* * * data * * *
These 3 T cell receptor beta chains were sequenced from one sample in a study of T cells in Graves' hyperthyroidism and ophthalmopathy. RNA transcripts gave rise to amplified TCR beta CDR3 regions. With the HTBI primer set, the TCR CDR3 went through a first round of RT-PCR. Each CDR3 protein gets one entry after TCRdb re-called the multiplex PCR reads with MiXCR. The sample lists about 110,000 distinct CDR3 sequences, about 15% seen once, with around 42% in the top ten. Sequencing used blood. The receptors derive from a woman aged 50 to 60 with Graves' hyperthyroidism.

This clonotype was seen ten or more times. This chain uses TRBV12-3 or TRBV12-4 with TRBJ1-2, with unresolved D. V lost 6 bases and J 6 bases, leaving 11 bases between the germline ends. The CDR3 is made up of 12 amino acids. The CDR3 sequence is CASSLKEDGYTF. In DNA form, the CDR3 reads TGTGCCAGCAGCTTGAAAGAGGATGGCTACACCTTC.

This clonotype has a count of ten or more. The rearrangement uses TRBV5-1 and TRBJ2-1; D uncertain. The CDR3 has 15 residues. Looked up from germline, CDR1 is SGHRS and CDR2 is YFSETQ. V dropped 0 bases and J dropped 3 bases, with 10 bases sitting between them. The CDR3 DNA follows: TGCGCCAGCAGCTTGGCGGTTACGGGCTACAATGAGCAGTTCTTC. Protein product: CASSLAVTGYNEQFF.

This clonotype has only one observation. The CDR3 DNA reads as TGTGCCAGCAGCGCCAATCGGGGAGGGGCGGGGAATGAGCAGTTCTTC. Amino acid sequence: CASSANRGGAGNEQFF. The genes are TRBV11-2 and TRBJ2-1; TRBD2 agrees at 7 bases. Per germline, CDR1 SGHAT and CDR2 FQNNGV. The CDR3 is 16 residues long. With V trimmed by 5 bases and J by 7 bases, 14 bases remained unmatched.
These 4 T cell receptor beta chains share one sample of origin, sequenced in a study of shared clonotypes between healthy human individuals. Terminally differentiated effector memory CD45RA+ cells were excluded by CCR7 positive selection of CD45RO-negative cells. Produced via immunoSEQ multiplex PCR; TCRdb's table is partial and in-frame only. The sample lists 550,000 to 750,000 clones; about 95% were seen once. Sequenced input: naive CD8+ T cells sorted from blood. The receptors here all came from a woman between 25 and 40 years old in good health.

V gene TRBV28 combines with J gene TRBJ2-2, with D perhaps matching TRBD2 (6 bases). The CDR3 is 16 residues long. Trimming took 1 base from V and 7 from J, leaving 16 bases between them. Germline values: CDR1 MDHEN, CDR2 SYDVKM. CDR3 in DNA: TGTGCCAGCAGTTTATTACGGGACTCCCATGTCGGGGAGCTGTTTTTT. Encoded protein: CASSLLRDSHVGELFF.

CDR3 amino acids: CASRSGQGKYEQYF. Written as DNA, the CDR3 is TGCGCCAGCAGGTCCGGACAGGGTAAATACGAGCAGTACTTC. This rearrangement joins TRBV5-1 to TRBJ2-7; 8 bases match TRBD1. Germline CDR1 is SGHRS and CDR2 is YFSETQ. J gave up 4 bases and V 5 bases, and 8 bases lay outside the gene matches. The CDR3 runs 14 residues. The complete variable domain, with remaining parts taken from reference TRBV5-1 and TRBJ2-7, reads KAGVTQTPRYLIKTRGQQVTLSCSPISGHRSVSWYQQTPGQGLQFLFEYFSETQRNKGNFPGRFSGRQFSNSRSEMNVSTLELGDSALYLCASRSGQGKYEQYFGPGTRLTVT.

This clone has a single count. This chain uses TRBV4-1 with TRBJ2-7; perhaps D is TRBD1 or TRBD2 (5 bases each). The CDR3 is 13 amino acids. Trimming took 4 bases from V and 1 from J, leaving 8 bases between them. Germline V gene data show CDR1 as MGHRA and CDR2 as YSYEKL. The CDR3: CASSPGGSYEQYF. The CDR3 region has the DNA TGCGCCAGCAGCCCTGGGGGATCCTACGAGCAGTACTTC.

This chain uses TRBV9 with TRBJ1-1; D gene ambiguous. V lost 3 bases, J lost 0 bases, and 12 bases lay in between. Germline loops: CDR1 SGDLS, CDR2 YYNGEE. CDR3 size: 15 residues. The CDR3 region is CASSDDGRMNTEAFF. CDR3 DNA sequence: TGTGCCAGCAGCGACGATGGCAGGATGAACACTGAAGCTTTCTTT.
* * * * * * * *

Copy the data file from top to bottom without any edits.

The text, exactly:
These 3 T cell receptor beta chains were sequenced from one sample in a study of T cells in Graves' hyperthyroidism and ophthalmopathy. RNA transcripts gave rise to amplified TCR beta CDR3 regions. With the HTBI primer set, the TCR CDR3 went through a first round of RT-PCR. Each CDR3 protein gets one entry after TCRdb re-called the multiplex PCR reads with MiXCR. The sample lists about 110,000 distinct CDR3 sequences, about 15% seen once, with around 42% in the top ten. Sequencing used blood. The receptors derive from a woman aged 50 to 60 with Graves' hyperthyroidism.

This clonotype was seen ten or more times. This chain uses TRBV12-3 or TRBV12-4 with TRBJ1-2, with unresolved D. V lost 6 bases and J 6 bases, leaving 11 bases between the germline ends. The CDR3 is made up of 12 amino acids. The CDR3 sequence is CASSLKEDGYTF. In DNA form, the CDR3 reads TGTGCCAGCAGCTTGAAAGAGGATGGCTACACCTTC.

This clonotype has a count of ten or more. The rearrangement uses TRBV5-1 and TRBJ2-1; D uncertain. The CDR3 has 15 residues. Looked up from germline, CDR1 is SGHRS and CDR2 is YFSETQ. V dropped 0 bases and J dropped 3 bases, with 10 bases sitting between them. The CDR3 DNA follows: TGCGCCAGCAGCTTGGCGGTTACGGGCTACAATGAGCAGTTCTTC. Protein product: CASSLAVTGYNEQFF.

This clonotype has only one observation. The CDR3 DNA reads as TGTGCCAGCAGCGCCAATCGGGGAGGGGCGGGGAATGAGCAGTTCTTC. Amino acid sequence: CASSANRGGAGNEQFF. The genes are TRBV11-2 and TRBJ2-1; TRBD2 agrees at 7 bases. Per germline, CDR1 SGHAT and CDR2 FQNNGV. The CDR3 is 16 residues long. With V trimmed by 5 bases and J by 7 bases, 14 bases remained unmatched.
These 4 T cell receptor beta chains share one sample of origin, sequenced in a study of shared clonotypes between healthy human individuals. Terminally differentiated effector memory CD45RA+ cells were excluded by CCR7 positive selection of CD45RO-negative cells. Produced via immunoSEQ multiplex PCR; TCRdb's table is partial and in-frame only. The sample lists 550,000 to 750,000 clones; about 95% were seen once. Sequenced input: naive CD8+ T cells sorted from blood. The receptors here all came from a woman between 25 and 40 years old in good health.

V gene TRBV28 combines with J gene TRBJ2-2, with D perhaps matching TRBD2 (6 bases). The CDR3 is 16 residues long. Trimming took 1 base from V and 7 from J, leaving 16 bases between them. Germline values: CDR1 MDHEN, CDR2 SYDVKM. CDR3 in DNA: TGTGCCAGCAGTTTATTACGGGACTCCCATGTCGGGGAGCTGTTTTTT. Encoded protein: CASSLLRDSHVGELFF.

CDR3 amino acids: CASRSGQGKYEQYF. Written as DNA, the CDR3 is TGCGCCAGCAGGTCCGGACAGGGTAAATACGAGCAGTACTTC. This rearrangement joins TRBV5-1 to TRBJ2-7; 8 bases match TRBD1. Germline CDR1 is SGHRS and CDR2 is YFSETQ. J gave up 4 bases and V 5 bases, and 8 bases lay outside the gene matches. The CDR3 runs 14 residues. The complete variable domain, with remaining parts taken from reference TRBV5-1 and TRBJ2-7, reads KAGVTQTPRYLIKTRGQQVTLSCSPISGHRSVSWYQQTPGQGLQFLFEYFSETQRNKGNFPGRFSGRQFSNSRSEMNVSTLELGDSALYLCASRSGQGKYEQYFGPGTRLTVT.

This clone has a single count. This chain uses TRBV4-1 with TRBJ2-7; perhaps D is TRBD1 or TRBD2 (5 bases each). The CDR3 is 13 amino acids. Trimming took 4 bases from V and 1 from J, leaving 8 bases between them. Germline V gene data show CDR1 as MGHRA and CDR2 as YSYEKL. The CDR3: CASSPGGSYEQYF. The CDR3 region has the DNA TGCGCCAGCAGCCCTGGGGGATCCTACGAGCAGTACTTC.

This chain uses TRBV9 with TRBJ1-1; D gene ambiguous. V lost 3 bases, J lost 0 bases, and 12 bases lay in between. Germline loops: CDR1 SGDLS, CDR2 YYNGEE. CDR3 size: 15 residues. The CDR3 region is CASSDDGRMNTEAFF. CDR3 DNA sequence: TGTGCCAGCAGCGACGATGGCAGGATGAACACTGAAGCTTTCTTT.